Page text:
Wednesday, October 17, 2007

Green Arrow and Black Canary #1

Judd Winick & Cliff Chiang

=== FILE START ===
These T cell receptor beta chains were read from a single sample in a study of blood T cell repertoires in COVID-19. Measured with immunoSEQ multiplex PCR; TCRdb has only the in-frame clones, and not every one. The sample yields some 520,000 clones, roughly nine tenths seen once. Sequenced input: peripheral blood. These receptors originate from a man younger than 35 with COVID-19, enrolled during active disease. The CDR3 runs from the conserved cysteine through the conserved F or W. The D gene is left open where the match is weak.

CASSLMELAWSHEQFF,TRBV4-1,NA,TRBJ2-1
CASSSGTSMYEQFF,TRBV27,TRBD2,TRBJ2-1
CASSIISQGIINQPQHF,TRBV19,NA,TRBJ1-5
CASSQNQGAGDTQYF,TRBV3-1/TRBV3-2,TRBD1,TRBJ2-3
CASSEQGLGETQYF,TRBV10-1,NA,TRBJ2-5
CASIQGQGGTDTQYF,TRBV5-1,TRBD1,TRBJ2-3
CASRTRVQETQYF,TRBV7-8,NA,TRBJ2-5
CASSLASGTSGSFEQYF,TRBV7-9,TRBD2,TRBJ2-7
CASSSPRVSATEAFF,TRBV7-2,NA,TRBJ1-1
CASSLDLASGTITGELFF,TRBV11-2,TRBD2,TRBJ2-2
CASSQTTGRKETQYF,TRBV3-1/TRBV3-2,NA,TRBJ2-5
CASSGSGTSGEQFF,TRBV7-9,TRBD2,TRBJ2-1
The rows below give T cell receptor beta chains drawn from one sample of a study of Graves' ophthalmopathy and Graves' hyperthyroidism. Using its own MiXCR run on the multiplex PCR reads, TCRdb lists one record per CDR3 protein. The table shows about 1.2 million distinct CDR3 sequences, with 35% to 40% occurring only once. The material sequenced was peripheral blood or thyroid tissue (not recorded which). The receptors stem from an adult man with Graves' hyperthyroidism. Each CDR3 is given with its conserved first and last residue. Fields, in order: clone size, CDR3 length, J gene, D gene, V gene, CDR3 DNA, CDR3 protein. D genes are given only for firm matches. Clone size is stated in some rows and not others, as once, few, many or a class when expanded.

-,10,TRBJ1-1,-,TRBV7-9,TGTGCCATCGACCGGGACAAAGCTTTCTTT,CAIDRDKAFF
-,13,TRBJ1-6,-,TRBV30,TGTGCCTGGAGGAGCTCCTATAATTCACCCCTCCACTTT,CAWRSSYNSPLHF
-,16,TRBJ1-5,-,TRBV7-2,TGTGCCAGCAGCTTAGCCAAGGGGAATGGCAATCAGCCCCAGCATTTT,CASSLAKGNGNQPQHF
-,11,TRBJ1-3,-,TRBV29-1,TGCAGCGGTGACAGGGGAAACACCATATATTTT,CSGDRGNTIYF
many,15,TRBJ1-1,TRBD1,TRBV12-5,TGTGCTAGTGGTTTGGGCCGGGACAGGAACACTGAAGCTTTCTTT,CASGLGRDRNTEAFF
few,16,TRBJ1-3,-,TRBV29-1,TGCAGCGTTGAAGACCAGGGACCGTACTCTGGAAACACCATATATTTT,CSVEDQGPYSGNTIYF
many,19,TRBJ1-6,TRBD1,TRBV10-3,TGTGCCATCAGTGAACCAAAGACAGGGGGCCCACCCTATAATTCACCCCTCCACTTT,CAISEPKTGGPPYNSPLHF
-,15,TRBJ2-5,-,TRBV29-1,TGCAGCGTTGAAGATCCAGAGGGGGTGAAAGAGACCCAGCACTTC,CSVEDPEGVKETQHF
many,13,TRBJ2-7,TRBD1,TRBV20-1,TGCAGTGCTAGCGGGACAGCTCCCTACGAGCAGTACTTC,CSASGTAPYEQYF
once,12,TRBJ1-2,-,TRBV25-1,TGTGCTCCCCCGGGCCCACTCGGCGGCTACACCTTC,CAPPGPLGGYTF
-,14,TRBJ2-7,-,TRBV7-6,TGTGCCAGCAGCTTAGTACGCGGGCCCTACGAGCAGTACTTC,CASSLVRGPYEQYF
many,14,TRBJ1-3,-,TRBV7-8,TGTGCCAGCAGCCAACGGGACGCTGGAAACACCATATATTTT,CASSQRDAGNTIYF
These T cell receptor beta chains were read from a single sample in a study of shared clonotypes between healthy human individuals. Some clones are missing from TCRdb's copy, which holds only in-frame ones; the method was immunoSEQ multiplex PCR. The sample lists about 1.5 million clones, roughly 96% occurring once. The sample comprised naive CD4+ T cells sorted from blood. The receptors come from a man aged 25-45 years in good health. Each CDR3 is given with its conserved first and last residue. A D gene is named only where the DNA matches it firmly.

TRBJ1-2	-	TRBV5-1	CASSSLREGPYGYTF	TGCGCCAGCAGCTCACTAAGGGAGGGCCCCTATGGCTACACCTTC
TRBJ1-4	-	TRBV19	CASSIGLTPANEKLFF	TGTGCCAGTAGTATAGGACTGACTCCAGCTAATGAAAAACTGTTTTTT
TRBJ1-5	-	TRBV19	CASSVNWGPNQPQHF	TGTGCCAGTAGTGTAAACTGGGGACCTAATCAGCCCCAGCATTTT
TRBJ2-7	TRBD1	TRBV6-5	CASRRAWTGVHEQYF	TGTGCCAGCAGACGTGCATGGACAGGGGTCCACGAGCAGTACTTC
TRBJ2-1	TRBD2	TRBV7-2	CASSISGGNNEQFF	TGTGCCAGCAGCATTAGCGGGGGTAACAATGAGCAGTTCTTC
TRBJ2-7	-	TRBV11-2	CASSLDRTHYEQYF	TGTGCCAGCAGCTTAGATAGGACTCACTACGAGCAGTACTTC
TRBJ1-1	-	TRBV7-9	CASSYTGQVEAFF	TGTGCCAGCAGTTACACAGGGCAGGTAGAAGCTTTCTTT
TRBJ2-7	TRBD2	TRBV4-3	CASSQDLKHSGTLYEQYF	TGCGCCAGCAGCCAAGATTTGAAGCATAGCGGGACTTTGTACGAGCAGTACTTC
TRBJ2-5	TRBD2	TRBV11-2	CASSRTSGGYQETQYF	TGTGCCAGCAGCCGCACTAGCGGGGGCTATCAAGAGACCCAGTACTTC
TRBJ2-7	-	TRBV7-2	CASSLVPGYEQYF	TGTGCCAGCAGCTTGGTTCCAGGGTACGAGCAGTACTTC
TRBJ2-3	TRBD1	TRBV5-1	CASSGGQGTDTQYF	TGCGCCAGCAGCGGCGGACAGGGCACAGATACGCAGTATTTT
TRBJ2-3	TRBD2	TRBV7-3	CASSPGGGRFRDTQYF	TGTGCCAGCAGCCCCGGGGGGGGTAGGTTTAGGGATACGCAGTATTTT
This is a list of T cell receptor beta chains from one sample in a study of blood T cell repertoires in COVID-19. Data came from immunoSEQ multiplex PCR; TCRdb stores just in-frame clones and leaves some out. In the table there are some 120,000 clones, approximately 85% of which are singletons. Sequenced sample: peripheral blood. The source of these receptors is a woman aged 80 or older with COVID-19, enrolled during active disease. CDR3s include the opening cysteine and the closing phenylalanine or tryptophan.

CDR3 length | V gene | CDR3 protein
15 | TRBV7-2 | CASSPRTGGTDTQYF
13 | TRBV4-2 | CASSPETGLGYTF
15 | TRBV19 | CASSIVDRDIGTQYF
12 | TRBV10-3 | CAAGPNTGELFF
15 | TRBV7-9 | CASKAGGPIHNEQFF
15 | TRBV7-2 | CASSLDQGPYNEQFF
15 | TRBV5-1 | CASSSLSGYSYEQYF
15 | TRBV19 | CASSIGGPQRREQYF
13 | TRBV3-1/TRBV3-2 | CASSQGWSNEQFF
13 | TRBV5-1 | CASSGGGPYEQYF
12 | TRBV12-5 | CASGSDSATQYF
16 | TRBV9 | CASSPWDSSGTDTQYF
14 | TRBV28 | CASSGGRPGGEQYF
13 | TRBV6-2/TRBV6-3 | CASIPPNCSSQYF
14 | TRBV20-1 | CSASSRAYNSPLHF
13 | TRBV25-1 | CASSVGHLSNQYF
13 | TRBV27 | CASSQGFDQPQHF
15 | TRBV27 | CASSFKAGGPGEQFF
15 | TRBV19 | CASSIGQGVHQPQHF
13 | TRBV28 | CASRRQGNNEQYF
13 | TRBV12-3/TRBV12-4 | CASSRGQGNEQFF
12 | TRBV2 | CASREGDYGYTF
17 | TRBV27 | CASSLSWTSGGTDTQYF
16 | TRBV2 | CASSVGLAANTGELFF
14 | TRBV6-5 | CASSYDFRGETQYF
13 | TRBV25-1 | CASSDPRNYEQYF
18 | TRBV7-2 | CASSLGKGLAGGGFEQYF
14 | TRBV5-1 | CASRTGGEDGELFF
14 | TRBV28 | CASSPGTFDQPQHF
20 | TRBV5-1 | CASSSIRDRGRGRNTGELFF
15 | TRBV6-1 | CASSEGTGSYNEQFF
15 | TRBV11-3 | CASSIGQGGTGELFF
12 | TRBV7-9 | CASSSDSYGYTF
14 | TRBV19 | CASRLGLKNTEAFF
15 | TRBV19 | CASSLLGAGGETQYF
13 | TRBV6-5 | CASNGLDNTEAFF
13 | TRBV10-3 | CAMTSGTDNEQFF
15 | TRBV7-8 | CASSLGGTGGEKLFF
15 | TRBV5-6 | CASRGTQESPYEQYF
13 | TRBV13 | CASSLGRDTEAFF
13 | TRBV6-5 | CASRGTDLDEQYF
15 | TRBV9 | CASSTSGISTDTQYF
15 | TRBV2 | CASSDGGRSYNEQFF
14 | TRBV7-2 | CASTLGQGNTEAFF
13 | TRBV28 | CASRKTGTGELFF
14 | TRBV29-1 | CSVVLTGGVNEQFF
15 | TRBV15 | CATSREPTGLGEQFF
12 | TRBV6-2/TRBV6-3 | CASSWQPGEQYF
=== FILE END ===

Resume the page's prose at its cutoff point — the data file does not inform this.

It's pretty uncommon that I pick up a new DC Universe title these days, but in a rare mood, I picked up two this past week: the debut issues of Simon Dark and the new Green Arrow and Black Canary. And after reading the latter title, I recalled why it was such an unusual occurrence: DC is not very new-reader-friendly. If you're not already immersed in the universe, it's hard to pierce that inclusive bubble they've created for long-time fans, where so much of what you read presently depends on what you've already read. Case in point: Before reading this issue, I had no idea that Black Canary had killed Green Arrow on their wedding night. I had no clue that there was a second Green Arrow. And the emotional climax of the issue was completely lost on me because it was based on years of readership. Now, a book like Simon Dark doesn't have the same problem as a book with established characters, because that character's mythos has yet to be built. Characters like Green Arrow and Black Canary don't get the luxury of starting from scratch, and DC doesn't seem to have much interest in catching people up on the goings-on of their icons. Which is probably part of the appeal for long-time DC fans. They're in on something others can't easily get in on. Years upon years of continuity lead up to a series launch like this one, with plot devices already in place. Now, the reason I wanted to check out this series in the first place was because I've been watching Bruce Timm's Justice League Unlimited, and was particularly drawn to these characters. But it's strange that while all of DC's animated shows seem to be easily accessible to new viewers, the comics are oddly closed off to a new audience. Almost aggressively so in the case of this book. In the end however, I did enjoy a few things about this particular issue, despite the silly "shockers" within that seemed pretty, well, lame. My favorite moment of the book was the opening sequence, a flashback of one of Black Canary and Green Arrow's first moments together. There's also a somewhat funny sequence where Black Canary is receiving sympathy from various League members, to contrast with the scenes of Batman and Dr. Mid-Nite cutting open Oliver Queen's body and pulling out various organs for examination. It's sort of an odd book, and one much more rewarding for long-time fans, I'm sure, since they didn't, you know, feel the need to fill anything in for new readers. At the end of the day, I'll stick with the Bruce Timm cartoons for now. C-

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